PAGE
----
OMG, Tom, now I have to try to make those "Kouign Amann" !!! Martha, where are you ?

7:46 AM EDT  
Blogger tmp00 said...

Louise- Nice to know!

8:22 PM EDT  
Blogger tmp00 said...


That's what I meant exactly!

8:23 PM EDT  
Blogger tmp00 said...


I'd love to hear how they turned out..

8:24 PM EDT  
Anonymous ElizabethC said...

There is a wonderful bakery in Seattle (Honore Artisan Bakery) that makes Kouign Amann. Amazing, the top of the pastry is almost caramelized. My husband loves their canelés (which I've never seen in another bakery). About a mile away is another amazing bakery called Cafe Besalu. Just before Christmas they make an assortment of holiday cookies like springerles (sp?) and basler brunsli. One of our favorite treats during the winter!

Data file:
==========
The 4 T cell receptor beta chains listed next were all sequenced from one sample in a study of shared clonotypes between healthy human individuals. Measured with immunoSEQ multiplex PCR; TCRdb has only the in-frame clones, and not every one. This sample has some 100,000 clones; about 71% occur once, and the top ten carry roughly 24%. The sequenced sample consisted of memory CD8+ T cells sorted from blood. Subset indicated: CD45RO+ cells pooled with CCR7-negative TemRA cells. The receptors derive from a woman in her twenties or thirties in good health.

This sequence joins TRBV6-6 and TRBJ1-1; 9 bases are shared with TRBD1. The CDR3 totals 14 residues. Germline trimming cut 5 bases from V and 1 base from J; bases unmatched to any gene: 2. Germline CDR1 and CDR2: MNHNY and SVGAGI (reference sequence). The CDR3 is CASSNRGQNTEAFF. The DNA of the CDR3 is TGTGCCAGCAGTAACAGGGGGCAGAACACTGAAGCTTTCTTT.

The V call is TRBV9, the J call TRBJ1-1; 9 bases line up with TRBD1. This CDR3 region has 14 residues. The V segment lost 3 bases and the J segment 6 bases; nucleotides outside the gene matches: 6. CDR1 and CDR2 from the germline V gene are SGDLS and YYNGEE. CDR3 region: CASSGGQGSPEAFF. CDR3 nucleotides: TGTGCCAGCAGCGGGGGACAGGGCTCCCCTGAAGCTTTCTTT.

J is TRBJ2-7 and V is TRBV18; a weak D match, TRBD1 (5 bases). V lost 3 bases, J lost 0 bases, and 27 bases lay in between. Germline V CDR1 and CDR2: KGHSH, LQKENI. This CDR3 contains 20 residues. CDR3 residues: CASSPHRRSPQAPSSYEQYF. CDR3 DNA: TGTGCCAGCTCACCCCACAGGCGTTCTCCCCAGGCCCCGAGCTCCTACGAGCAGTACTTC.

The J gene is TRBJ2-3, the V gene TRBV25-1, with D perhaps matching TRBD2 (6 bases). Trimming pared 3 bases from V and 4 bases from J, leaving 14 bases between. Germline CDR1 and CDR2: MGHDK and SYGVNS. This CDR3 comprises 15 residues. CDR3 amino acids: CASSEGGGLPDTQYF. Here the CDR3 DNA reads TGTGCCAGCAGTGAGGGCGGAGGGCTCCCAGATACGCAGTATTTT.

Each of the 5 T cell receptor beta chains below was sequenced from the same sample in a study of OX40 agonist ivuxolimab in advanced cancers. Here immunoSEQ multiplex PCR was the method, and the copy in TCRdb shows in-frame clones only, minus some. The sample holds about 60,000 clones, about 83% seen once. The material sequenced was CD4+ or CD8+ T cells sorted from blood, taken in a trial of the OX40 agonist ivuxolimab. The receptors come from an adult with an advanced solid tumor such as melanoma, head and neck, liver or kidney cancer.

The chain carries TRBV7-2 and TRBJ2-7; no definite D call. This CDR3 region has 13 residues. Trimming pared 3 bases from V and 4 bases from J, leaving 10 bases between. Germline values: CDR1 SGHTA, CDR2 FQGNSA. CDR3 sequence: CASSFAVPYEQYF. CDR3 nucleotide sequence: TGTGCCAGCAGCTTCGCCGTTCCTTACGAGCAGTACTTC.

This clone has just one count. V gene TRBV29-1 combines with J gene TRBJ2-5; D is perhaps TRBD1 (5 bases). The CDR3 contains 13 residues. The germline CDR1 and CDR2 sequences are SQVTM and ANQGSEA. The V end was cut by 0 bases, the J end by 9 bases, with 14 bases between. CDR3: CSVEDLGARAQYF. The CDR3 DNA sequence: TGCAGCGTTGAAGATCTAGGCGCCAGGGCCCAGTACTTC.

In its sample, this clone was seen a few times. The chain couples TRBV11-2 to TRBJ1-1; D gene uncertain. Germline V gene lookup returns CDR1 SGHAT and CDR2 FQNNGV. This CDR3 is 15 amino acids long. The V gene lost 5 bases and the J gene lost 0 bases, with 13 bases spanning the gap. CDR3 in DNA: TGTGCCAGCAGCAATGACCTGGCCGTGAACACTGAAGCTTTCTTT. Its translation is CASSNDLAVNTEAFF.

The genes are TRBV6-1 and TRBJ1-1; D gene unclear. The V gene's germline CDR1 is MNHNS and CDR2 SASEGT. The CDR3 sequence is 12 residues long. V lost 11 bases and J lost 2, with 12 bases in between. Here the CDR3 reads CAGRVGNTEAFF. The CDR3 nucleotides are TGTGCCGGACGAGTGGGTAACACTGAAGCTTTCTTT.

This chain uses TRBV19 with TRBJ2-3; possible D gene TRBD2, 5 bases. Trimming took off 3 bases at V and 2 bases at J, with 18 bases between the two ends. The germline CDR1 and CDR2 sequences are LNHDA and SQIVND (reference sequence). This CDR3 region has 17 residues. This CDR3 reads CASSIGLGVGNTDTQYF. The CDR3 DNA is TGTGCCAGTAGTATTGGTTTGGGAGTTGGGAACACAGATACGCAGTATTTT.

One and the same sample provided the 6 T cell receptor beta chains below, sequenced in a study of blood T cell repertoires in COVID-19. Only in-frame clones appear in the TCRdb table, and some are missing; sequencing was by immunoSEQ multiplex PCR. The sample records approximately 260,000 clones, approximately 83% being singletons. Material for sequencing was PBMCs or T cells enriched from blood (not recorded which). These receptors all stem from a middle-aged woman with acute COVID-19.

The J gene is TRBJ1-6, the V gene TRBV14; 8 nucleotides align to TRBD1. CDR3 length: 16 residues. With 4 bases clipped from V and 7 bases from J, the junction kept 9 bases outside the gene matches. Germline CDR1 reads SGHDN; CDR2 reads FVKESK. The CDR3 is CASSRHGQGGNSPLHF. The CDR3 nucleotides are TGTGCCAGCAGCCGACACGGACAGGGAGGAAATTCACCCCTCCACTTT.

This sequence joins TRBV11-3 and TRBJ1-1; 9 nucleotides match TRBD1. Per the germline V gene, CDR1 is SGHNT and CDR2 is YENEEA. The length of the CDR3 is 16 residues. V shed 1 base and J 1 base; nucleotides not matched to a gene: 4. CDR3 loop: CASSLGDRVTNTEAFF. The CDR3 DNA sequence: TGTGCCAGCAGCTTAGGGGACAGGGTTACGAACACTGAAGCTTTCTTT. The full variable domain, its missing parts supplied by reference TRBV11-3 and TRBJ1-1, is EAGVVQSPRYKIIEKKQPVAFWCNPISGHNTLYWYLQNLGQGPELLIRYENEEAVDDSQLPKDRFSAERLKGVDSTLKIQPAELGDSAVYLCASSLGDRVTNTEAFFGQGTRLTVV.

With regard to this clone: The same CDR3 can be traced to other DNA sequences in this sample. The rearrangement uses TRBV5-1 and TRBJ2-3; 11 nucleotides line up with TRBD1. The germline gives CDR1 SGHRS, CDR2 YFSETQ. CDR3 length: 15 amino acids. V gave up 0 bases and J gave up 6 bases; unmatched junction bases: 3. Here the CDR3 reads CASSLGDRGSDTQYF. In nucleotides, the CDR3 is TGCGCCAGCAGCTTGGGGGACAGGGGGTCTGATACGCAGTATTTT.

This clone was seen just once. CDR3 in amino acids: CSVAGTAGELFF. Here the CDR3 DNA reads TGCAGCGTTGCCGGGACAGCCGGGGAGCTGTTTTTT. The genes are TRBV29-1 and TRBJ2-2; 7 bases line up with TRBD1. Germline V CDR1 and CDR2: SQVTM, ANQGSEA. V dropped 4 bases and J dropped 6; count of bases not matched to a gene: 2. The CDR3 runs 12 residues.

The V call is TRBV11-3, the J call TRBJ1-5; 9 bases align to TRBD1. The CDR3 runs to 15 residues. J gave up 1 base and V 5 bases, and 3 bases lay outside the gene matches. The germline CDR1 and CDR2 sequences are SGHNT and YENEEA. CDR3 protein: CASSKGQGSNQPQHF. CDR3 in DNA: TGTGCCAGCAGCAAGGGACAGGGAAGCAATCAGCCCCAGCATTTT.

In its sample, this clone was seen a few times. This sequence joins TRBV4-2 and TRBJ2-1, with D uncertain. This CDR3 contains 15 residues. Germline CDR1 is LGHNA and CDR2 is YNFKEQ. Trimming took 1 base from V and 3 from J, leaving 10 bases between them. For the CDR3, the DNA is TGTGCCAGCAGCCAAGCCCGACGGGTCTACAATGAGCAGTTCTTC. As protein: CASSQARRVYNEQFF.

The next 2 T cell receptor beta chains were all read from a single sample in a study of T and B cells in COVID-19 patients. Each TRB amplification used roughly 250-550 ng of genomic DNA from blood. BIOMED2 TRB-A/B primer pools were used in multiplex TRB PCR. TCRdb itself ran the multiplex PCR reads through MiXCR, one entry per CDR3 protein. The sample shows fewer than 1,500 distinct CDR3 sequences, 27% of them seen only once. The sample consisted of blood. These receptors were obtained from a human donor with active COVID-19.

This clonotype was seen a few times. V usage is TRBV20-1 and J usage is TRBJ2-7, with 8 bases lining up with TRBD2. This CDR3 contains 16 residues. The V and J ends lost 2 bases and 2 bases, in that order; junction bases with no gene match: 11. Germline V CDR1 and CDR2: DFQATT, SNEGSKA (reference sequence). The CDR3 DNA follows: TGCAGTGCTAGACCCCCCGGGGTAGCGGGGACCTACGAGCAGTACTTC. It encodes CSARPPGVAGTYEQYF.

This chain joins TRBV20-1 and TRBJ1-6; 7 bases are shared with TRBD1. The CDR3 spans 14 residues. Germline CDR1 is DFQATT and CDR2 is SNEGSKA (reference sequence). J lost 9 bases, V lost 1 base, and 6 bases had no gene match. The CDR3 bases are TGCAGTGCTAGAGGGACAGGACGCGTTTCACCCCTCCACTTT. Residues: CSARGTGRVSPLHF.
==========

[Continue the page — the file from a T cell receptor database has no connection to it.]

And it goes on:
12:13 AM EDT  
Blogger tmp00 said...

And yet another reason to visit Seattle!

I hope that Bouchon is taking notes..

12:28 AM EDT  
Blogger queen_cupcake said...

There is a European bakery on Main Street in Saratoga Springs, NY that makes THE best almond croissant I have ever had. Large, crisp & flaky on the outside, rich and chewy inside with a generous dollop of almond paste, a small portion of which demurely dribbles out around the edges to caramelize on the baking sheet. Unfortunately, or fortunately for my waistline, they are at least 300 miles away from where I live! Good coffee is rare at the chain places...I usually prefer to make it myself.

9:28 AM EDT  
Blogger Karin said...

When I visited Quebec City a few years ago, I discovered the most amazing croissants - almond + chocolate - at a bakery/cafe called Paillard. OMG. I've been dreaming about these things ever since.

10:39 AM EDT